In my last post I looked at a review (pp 417-9) by anatomist and palaeontologist Richard Owen of a book by William Carpenter about the Foraminifera, a single-celled organism with shells or tests (internal shells). Carpenter had argued that the multitude of Foraminifera species had descended from one or a few primordial forms. Owen thought he recognised in this the influence of Darwin, who had proposed in Origin of Species that all living things had descended from one or a few primordial forms, into which life had been breathed by ‘the Creator’.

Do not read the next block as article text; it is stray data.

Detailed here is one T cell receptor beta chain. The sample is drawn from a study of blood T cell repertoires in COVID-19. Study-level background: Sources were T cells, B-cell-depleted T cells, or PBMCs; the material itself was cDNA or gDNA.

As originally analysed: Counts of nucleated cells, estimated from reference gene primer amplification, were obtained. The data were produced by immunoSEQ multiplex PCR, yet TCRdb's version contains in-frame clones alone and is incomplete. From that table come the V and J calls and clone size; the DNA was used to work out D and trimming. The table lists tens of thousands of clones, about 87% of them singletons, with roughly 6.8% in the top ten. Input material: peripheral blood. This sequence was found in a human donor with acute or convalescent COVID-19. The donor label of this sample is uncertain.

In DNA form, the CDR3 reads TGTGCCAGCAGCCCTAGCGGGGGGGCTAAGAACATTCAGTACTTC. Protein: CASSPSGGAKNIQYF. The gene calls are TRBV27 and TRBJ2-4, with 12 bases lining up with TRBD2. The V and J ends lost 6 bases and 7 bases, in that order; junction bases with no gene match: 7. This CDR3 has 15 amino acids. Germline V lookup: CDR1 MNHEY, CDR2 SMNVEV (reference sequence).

Owen saw in Darwin’s appeal to divine action a departure from the scientific method, which in his view demanded, or at least gave preference to, explanations from natural processes only. While admitting that the Foraminifera underwent reproduction, he believed that they were also being spontaneously generated from dead organic matter through the action of a vital force. ‘Mucus’ was converted from a ‘passive’ to an ‘active’ state, from ‘snot’ to ‘sarcode’ by means of the conversion of the operation of a ‘polar’ force – an analogy being drawn with magnetic phenomena – from an ‘attractive’ to an ‘assimilative’ or ‘vital’ mode (418, col.3, 419, col. 1):